Music

Swedish Artists Sign Open Letter Calling for Israel’s Exclusion From 2024 Eurovision Song Contest

A group of artists in Sweden, this year’s Eurovision host country, are requesting that Israel be barred from participating in the 2024 Eurovision Song Contest over the nation’s “brutal” war in Gaza. In an open letter signed by more than 1,000 Swedish musicians published in the Swedish paper Aftonbladet, the artists decried the “humanitarian disaster” in Gaza in the wake of Israel’s punishing response to Hamas’ Oct. 7 surprise attack on Israel that saw militants killing more than 1,200 Israelis — mostly civilians — and taking more than 250 hostages.

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“We who sign this are 1,000 artists who believe in music as a unifying force. The Eurovision song contest began as a peace project with the ambition to unite countries and citizens through music,” read the letter. “Allowing Israel’s participation undermines not only the spirit of the competition but the entire public service mission. It also sends the signal that governments can commit war crimes without consequences. Therefore, we appeal to the EBU: Exclude Israel from the Eurovision song contest 2024.”

Among the signers of the letter published on Monday (Jan. 29) are such acts as Robyn, Fever Ray and First Aid Kit and Malena Ernman, the opera singing mother of teen climate activist Greta Thunberg, as well as hundreds of other dancers, artists, DJs and choreographers. The letter notes that the now 115-day-old war has reportedly led to the deaths of more than 25,000 Palestinians — including 10,000 children — leading to the destruction of “civilian infrastructure, caused inhumane living conditions and forced 85 percent of the population to flee.”

It noted that the International Court of Justice in the Hague recently took up the case of alleged genocide brought by South Africa, ruling that Israel must act to prevent and punish any public incitements to commit genocide against Palestinians in Gaza, to preserve evidence related to any allegations of genocide in the territory, as well as improve humanitarian conditions for Palestinian civilians in Gaza.

“The fact that countries that place themselves above humanitarian law are welcomed to participate in international cultural events trivialises violations of international law and makes the suffering of the victims invisible,” the Swedish letter stated. The missive joins earlier similar requests to exclude Israel from more than 1,400 artists in Finland and Iceland. This year’s Eurovision contest is slated to take place in Malmö from May 7-11.

The earlier Finnish note asked the Finnish Broadcasting Company to boycott the competition and refuse to send a Finnish delegation if the European Broadcasting Union (EBU) — which runs Eurovision — doesn’t weigh in to take action. The various efforts are similar to ones made in 2022 following Russia’s unprovoked invasion of Ukraine; Russia was subsequently banned from that year’s contest after organizers said inclusion would “bring the competition into disrepute.” That year’s edition was won by the Ukrainian rap/folk group Kalush Orchestra. At press time a spokesperson for Eurovision 2024 had not returned Billboard‘s request for comment on the Swedish letter.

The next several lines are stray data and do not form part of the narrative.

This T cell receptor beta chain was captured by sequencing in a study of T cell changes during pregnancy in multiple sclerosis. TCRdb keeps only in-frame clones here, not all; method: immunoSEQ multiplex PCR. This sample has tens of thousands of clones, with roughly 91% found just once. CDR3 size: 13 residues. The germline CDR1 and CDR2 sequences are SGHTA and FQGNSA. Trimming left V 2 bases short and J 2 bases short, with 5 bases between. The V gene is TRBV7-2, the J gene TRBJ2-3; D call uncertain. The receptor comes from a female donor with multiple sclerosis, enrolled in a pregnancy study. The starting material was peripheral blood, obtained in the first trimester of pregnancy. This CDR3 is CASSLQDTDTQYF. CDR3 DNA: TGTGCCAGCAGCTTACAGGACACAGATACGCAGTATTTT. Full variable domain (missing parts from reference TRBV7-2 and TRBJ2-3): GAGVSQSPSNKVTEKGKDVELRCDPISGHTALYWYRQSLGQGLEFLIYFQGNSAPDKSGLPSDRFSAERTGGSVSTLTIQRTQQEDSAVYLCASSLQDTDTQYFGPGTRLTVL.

“We believe that by allowing Israel’s participation, the EBU is exhibiting a remarkable double standard that undermines the organization’s credibility,” read the Swedish letter.

According to The Guardian, the EBU previously announced that Israel would not be excluded from this year’s contest, while emphasizing that the wildly popular, often outrageous musical contest is apolitical and that it is a battle between public service broadcasters, not states. The paper also reported that Iceland’s national broadcaster, RÚV, said its decision on whether to boycott or participate in Eurovision will be made in mid-March by the winner of its song competition, Söngvakeppnin.

Israel, which has been participating in Eurovision since 1973, has won the competition four times, including in 1978 (Izhar Cohen and the Alphabeta, “A-Ba-Ni-Bi”), 1979 (Milk and Honey, “Hallelujah”), 1998 (Dana International, “Diva”) and 2018 (Netta Barzilai, “Toy”). A recent article in the Israeli newspaper Haaretz noted that despite its track record of wins, Israel is no longer the oddmakers’ favorite to win Eurovision this year amid the growing calls for a boycott over the Gaza war; the Israeli Broadcasting Corporation and Keshet are in the process of choosing this year’s Eurovision act via the competition show HaKokhav HaBa (Rising Star).

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